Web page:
The Brush farm, Private Claim I, was at one time the Eustache Gamelin farm.* [Lawrence] Eustache Gamelin was one of my grandkids' ancestors.
The tract here granted was one of the characteristic French "ribbon" farms, whose existence has proved such a powerful factor in determining the arrangement of streets and holdings in modern Detroit. It had a frontage of about 386 feet on the river and extended back into the interior almost a mile and half. It lay immediately east of the commons and was owned and occupied by John Askin prior to his removal to the south side of the river in 1802, when it was occupied, and subsequently (1806) bought, by Elijah Brush. It is legally designated as Private Claim I, and is still popularly known as the Brush farm. [See printed version below].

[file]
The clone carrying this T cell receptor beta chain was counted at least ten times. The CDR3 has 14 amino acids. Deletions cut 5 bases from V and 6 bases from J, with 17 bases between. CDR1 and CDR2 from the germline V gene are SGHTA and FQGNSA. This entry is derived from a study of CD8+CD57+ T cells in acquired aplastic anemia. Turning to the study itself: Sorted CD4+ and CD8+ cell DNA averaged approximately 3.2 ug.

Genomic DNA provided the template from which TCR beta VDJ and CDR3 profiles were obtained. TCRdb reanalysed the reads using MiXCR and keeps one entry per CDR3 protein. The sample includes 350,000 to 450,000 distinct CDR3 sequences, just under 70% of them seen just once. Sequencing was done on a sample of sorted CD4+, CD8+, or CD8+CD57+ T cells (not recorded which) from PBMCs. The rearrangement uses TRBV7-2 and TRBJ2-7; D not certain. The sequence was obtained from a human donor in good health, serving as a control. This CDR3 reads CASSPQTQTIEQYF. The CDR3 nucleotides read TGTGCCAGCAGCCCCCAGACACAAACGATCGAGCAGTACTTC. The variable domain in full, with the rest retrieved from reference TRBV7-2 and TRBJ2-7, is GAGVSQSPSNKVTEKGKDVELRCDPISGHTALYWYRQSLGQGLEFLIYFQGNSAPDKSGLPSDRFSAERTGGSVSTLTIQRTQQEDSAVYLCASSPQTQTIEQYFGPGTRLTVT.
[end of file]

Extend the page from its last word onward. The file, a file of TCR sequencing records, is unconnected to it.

*From the Askin Papers: Charles Andrew Barthe was the father-in-law of both John Askin and Alexander Grant. Prior to 1763 he (Charles A. Barthe) bought the Eustache Gamelin farm [in Detroit], known later as Private Claim 1, or the Brush farm.